Sundry observations on Raavanan

… that I didn’t put in or expand upon in my review, but deserve a post of their own. Spoilers beware!

First, a little crib. Could’ve done with fewer references to the number 10. Dude, we get it, okay?

The scene where Dev enters the hut where Ragini was kept, lets himself linger over the things that indicated her presence. I’m fairly certain that, on the odd Thursday night when he can’t sleep, Mani will play that scene along with the corresponding one from Roja on his DVD at home, smile that quiet smile of his and go to bed.

Lots of jumping off cliffs all over the place. In a love story, no less. Somewhere over the rainbow sky, Shakespeare’s smiling.

The moment where Veera lends a hand to save Dev on the bridge. It was quite puzzling — why would a man first set fire to a bridge, knock off a plank that would cause his opponent to plunge to his death and then save him at the last moment? Surely, to quote Vadivelu, edhuva irundhaalum pesi theethukkalaame? It occurs to me that the reason why he did this was twofold:

  1. Let’s face it, a fight on a burning bridge looks damn good and adds to the Ramayana parallel.
  2. If you’re gonna put an ironic spin on the Indru Poi Naalai Vaa exchange between Ram & Raavan, this is as good a place to do it as any.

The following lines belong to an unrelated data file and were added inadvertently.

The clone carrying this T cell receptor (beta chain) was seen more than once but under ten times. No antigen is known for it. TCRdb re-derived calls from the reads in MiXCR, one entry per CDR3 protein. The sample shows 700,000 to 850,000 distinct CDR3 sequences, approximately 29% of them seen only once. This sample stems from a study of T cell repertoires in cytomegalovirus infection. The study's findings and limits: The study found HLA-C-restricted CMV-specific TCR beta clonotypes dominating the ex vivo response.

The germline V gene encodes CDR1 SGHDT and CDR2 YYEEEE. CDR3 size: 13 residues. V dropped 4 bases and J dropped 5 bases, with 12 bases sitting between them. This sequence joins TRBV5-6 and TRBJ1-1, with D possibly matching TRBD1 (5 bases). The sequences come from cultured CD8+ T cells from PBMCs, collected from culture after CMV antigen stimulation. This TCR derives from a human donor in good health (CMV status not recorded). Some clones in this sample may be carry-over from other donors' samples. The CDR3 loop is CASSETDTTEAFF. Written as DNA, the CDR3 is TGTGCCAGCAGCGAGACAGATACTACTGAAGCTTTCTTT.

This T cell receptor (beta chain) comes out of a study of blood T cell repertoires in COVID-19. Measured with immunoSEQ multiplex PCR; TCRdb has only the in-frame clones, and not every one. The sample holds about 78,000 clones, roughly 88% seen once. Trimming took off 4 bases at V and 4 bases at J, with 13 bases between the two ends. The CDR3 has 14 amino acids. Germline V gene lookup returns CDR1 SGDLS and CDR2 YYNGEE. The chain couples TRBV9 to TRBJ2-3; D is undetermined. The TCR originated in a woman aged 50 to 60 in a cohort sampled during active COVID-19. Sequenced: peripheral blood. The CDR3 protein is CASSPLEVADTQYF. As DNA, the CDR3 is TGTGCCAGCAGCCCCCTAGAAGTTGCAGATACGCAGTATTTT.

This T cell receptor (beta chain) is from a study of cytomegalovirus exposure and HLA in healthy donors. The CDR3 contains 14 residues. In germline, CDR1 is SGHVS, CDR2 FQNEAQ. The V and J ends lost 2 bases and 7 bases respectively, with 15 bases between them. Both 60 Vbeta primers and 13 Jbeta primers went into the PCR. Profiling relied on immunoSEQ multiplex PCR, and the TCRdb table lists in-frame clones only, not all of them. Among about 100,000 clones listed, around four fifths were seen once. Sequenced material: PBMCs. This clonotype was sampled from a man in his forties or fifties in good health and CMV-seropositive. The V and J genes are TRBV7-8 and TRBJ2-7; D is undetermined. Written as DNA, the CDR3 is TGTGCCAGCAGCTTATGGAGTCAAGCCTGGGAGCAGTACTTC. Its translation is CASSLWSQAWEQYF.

There’s a shot early in the film when the cops walk through the jungle. The object in focus is an insect on a tree, while the people fade in and out. It’s a bit of showmanship, no doubt, but it adds a sly little commentary of its own.

    The ending. It would’ve been all too easy to try and answer the obvious what-next question: What happens of Dev and Ragini? I’m sure you can name a bunch of movies that went down that road. But I’m so glad this one didn’t. In some ways, it is as personal an ending as that of Dil Se, where Mani chose to focus on what finally mattered in a story that was set in a larger canvas.

    One last question: Given how obvious the parallels are and how well known the epic (Karthik even uses a proverb that draws from it — Vidiya vidiya Ramayanam kettu), how often did the characters wonder about this?


    One thought on “Sundry observations on Raavanan

    1. Thanks for this. I haven’t had the chance to watch it yet–mainly put off by a lot of the issues that you raise in your posts.

      By the way, thanks for the very encouraging comments on my blog (White Saris in the Rain). Am still finding my way around!

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